Students pledge to take a stand for bullied teen


“If you see something, say something,” said Terri Leno, a member of the Parents Club at St. Thomas the Apostle School in West Hempstead.

This was the message Leno promoted in her speech at the school’s sixth annual anti-bullying campaign on Oct. 25. Since 2012, when the Dignity Act — a state law that enforces a zero-tolerance policy for student discrimination and bullying — went into effect, St. Thomas has promoted the legislation through the campaign.

This year, the school used the hash tag #WeStand-WithLiam to show support for Liam O’Brien, a Garden City Middle School student who recently acknowledged that he had been bullied. More than 100 students in grades six through eight listened as Leno spoke about Liam’s bullying incident, and pointed out that many other students on Long Island have suffered through similar situations.

“We wanted students to realize that bullying is a very real thing,” Leno said, “and we tried to represent that through the story of Liam O’Brien. We need to help out our fellow students even if they’re not, per say, a friend of ours. We’re all friends and citizens of this world with each other.”

“It’s definitely something that any student deals with on a daily basis,” said Kristina Duhs, a teacher at St. Thomas, “so it’s very important for them to know how to deal with it and ways to prevent it.”

After Leno spoke, she asked students to face one another and say, “If I see something, I will say something.” Then they broke up into groups with their teachers to discuss tolerance, diversity, compassion and understanding. Teachers also shared tips on ways for students to speak up when something happens to them or a classmate.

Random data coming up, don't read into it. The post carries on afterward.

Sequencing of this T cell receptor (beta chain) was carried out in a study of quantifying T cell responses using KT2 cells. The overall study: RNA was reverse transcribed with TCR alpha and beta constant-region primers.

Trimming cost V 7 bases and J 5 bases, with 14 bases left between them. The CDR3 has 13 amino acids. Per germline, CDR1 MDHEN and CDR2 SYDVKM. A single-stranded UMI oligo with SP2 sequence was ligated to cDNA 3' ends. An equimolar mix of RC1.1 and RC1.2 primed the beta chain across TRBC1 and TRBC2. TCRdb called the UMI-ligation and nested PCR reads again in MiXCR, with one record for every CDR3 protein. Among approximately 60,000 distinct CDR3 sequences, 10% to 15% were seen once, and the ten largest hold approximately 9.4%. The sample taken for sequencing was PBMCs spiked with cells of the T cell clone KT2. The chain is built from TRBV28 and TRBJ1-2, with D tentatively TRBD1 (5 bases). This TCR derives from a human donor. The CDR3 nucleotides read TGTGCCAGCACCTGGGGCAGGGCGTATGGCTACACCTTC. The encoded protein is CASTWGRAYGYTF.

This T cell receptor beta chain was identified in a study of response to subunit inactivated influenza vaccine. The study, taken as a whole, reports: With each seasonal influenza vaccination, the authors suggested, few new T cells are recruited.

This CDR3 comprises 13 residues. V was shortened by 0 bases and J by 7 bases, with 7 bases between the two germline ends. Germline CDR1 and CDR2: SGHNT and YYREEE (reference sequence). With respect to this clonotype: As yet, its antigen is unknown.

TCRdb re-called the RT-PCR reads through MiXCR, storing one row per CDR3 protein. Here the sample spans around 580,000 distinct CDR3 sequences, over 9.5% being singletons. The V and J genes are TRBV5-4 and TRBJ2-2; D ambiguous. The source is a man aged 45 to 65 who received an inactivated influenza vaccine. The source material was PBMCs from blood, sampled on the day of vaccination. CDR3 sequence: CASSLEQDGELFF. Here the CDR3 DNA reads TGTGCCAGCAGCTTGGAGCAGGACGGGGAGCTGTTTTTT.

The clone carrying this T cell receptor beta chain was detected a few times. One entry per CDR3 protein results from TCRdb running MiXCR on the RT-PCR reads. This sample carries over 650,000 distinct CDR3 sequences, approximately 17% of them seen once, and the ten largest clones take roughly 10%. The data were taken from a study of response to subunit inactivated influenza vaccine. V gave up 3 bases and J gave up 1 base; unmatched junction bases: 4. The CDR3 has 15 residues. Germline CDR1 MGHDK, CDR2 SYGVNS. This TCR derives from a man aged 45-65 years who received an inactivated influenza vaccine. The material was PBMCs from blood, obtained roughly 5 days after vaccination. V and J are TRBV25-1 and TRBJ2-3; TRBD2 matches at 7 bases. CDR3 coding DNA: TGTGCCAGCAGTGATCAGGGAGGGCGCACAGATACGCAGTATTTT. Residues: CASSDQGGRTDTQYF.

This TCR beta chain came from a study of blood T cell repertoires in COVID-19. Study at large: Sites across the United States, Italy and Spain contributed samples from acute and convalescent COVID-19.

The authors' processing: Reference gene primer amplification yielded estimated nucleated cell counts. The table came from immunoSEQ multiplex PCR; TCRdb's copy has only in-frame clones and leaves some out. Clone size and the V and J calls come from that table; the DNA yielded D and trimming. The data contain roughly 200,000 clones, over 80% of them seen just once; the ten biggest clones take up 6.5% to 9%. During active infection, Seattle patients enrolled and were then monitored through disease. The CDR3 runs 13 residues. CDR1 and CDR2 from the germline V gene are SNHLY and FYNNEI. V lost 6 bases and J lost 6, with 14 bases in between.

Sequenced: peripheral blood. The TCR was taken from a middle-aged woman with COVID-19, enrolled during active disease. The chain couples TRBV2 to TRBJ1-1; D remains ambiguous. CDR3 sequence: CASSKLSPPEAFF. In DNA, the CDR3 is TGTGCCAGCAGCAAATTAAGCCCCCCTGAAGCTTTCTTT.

“I explained to them that this is not only a promise that you’re making to them,” Leno said of the see-something-say-something pledge, “but also a promise that bullies won’t get away with this, and that bullying is not accepted here.”

She added that bullies only act when a student is alone, and that togetherness is key in preventing future incidents.

In the days after the campaign began, Leno said, students created messages for Liam and drawings in the schoolyard to show their support. She said she hoped that the buzz around the school would last for more than a week.

“We’re hoping that it’s just a way of living, and that they realize that and take this to heart,” Leno said. “Anybody could stand behind this, but what they need to do in the days ahead is to remember the promise that they made.”